San Lorenzo de El Escorial
Located in the outskirts of Madrid, San Lorenzo de El Escorial features the palace built by Felipe II as his residence when he made Madrid the capital of Spain (previously it was located in Valladolid.) It houses a monastery, as Felipe was a true believer and valued austerity over all.
Ávila is a tiny city west of Segovia that is 2 hours away by train. If you do decide to make it out here, it features a beautiful, fully-intact Medieval wall. Saint Teresa of Ávila was also born here, and there is a church dedicated to her.
Valladolid was the capital of Spain during most of the period during the conquest of the Americas, and while it's probably the least-visited of all the major Spanish capitals (both regional and historical,) it houses an annual Film Festival at the Teatro Zorrilla. It is a major hub in the literary community of Spain as author Miguel Delibes, poet Calderón de la Barca and playwright José Zorrilla were born here.
Places to Eat & Drink in Madrid
Restaurante Mareas Vivas features traditional Galician cuisine (from the northwest of Spain— mainly seafood) at the best price point in the entire center of Madrid. Most other restaurants in the area that I've tried have been overpriced and overrated, and aside from a few bars, finding actual traditional Spanish food is hard to come by. This is by far my favorite place and they even offer a traditional apéritif on the house after your meal, which is very common in Spain. The Chocolatería de San Ginés is the most popular place to get traditional Spanish churros with chocolate sauce. Dip your churros into the dense, creamy chocolate and enjoy your day! La Olla de Marta is great for a quick drink and a few tapas when you need to take a break. It has a very neighborhood bar vibe.
Note that in most of these cities, Spanish dining hours are different than in most other countries, with the main meal being between 2-4 pm, a snack time between 5-7 pm and an evening meal between 9-11. If you show up outside of these times, don't be surprised if the kitchen is closed and only a few tapas are able to be served. Drinks and coffee are served all day, but food may not be as accessible outside of Madrid and Toledo, and possibly Salamanca and Valladolid. Tapas are always served during all meal times.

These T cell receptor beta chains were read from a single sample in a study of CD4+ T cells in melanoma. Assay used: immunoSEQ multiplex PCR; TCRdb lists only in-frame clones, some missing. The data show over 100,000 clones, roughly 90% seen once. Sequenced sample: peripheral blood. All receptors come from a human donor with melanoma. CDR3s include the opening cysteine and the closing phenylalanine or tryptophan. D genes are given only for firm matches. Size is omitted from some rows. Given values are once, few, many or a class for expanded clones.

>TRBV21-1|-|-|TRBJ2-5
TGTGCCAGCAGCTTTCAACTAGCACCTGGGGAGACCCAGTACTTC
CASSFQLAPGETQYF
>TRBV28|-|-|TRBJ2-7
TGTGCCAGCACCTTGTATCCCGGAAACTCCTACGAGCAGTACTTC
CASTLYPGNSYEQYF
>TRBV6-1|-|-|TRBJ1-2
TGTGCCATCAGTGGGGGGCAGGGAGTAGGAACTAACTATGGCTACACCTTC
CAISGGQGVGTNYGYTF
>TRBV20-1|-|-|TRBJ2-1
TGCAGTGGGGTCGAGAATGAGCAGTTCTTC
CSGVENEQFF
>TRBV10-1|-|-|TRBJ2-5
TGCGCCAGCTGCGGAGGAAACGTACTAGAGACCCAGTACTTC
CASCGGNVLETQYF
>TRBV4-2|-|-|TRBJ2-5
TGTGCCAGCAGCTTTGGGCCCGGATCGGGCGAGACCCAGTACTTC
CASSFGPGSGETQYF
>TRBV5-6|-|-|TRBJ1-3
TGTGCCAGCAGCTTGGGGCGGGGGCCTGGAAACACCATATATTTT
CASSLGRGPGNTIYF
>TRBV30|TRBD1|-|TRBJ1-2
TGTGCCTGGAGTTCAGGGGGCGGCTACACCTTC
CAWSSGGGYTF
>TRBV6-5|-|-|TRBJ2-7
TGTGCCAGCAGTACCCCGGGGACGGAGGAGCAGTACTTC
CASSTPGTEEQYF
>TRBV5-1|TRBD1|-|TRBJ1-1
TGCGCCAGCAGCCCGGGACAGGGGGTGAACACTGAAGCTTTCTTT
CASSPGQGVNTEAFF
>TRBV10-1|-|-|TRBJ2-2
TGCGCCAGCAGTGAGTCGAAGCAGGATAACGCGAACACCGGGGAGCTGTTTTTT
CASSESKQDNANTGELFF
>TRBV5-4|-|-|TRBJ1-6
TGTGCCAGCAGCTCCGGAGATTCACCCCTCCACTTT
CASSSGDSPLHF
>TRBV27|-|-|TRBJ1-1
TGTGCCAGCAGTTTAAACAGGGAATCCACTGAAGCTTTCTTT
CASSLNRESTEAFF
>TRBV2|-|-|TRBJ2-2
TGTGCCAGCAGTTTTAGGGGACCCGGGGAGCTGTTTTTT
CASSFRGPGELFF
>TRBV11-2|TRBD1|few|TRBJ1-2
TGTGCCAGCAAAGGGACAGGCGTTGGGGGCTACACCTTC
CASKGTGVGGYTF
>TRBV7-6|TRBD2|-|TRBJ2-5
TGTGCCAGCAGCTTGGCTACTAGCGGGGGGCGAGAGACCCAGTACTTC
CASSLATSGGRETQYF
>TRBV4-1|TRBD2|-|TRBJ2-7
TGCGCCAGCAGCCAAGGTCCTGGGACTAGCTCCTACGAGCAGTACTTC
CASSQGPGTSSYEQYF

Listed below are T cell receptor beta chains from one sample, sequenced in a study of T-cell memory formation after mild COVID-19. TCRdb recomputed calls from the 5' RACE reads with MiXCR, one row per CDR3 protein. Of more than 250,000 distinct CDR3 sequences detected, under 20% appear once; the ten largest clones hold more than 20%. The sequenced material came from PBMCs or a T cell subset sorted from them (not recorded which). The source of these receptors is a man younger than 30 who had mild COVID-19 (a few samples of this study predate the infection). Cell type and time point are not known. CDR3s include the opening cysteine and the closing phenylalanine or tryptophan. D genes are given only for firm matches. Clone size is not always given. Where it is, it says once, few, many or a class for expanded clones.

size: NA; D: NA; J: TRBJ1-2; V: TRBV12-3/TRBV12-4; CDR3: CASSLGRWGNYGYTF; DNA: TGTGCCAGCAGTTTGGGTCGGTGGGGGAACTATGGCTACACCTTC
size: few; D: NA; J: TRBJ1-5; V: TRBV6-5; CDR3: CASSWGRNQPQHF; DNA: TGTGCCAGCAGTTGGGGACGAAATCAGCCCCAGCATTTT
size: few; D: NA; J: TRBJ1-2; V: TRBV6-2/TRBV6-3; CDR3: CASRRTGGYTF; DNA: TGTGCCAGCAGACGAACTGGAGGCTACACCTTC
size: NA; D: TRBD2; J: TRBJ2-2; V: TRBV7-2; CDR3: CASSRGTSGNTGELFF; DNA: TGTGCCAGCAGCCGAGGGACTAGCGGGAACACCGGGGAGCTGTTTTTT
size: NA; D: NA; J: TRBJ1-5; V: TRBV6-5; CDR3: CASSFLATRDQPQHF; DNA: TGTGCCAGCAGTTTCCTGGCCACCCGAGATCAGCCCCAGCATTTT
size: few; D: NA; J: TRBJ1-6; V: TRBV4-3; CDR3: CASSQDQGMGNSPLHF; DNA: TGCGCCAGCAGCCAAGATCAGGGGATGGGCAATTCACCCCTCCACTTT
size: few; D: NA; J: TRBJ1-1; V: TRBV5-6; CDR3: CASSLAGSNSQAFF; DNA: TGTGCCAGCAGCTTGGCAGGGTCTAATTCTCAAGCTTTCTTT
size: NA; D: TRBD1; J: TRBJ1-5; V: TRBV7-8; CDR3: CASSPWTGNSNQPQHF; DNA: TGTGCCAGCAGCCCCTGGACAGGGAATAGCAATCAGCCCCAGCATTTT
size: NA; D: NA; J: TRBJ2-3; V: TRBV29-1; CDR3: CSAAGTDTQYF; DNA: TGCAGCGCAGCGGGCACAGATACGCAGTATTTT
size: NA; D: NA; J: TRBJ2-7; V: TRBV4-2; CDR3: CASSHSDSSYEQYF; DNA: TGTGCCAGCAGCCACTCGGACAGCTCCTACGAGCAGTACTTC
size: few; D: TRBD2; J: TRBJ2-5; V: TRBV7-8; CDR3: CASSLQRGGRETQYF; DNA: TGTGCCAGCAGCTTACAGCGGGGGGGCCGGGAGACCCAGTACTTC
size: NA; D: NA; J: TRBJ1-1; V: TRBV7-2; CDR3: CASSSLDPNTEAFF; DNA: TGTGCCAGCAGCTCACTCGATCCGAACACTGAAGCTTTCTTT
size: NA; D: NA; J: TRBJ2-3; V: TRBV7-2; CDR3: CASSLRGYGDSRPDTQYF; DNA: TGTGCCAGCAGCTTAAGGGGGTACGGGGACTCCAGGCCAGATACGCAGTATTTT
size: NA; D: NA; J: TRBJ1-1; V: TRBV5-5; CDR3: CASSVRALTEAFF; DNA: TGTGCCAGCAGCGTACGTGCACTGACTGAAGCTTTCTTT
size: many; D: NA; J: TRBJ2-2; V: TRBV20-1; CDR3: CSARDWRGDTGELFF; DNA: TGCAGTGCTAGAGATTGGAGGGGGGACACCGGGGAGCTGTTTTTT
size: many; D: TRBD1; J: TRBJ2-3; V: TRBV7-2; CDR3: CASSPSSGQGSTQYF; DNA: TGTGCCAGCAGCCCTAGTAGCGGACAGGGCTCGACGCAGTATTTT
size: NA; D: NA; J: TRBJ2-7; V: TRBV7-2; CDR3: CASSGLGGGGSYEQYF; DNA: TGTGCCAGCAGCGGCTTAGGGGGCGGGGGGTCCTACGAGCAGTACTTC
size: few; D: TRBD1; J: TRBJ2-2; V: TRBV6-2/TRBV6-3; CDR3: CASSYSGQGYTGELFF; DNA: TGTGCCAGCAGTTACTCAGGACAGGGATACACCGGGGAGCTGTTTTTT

Restaurante La Hoja 21 is located near the Plaza de Colón, serving an avant-garde take on traditional Castilian food. Reservations are recommended! El Zaguan is located a block away from the central Plaza Mayor and serves relatively affordable, traditional Spanish cuisine in a recently renovated building. Order the vermouth (vermut in Spanish.) Restaurante Jero has a gluten-free menu alongside traditional grill options that’s also close to the Plaza Mayor.
La Codorniz serves traditional Castilian food and is located near the Romanesque church of San Millán (also worth a visit.) It's popular for people who aren't as familiar with traditional Castilian food (which is generally heavy and meaty given the region,_ but is highly recommended by locals for being authentically traditional. If you prefer to stay closer to the Aqueduct, Restaurante Maribel is a perfectly valid alternative as it also serves traditional Castilian food and comes highly recommended by locals. Both restaurants serve cochinillo, suckling pig, which is a dish Segovia is best known for. If you're not a fan of the concept of eating your Biology 2 dissection experience, go for the lamb, it's also a typical dish! Get some drinks at El Sitio, located near the Cathedral and the Plaza Mayor. If you're not in the mood for a full meal but want to try the local specialties, this is a great place. You can also check out El Secreto de San Clemente near the Aqueduct.
Taberna El Botero is located a block away from the Cathedral and is known for its cocktails and excellent traditional food in a Medieval building that looks the part. Reservations are recommended! For the beer fans, La Abadía Cervecería comes highly recommended! Perfect for tapas and trying Spanish beers and wines. The wine culture is still paramount in Spain, but beer culture is growing in popularity. Located in an old flour factory as the name suggests, Restaurante La Fábrica de Harina has a traditional menu with a modern touch, and is perfect for grabbing some tapas and even a full meal around dinner time (lunch hours are between 2-4 pm.)
The Restaurante Pide por esa Boquita (I’m personally a fan of the name loosely translated as: Your Mouth is asking for This) uses a special flour in their dishes that has a very low (if any) gluten content, but if you do have celiac disease, let the staff know so they can accommodate accordingly. Reservations can be made online and the menu is “Mediterranean," with a slightly modern touch. Fierabras is a restaurant dedicated to El Quijote, or Don Quixote, Miguel de Cervantes’ defining creation. For a slightly more creative alternative, head over to 5 Gustos for a more modern dining experience.
Need to Know
Looking to explore Northern Spain? Check out my guide: Insider's Guide to Basque Country: Bilbao & San Sebastian.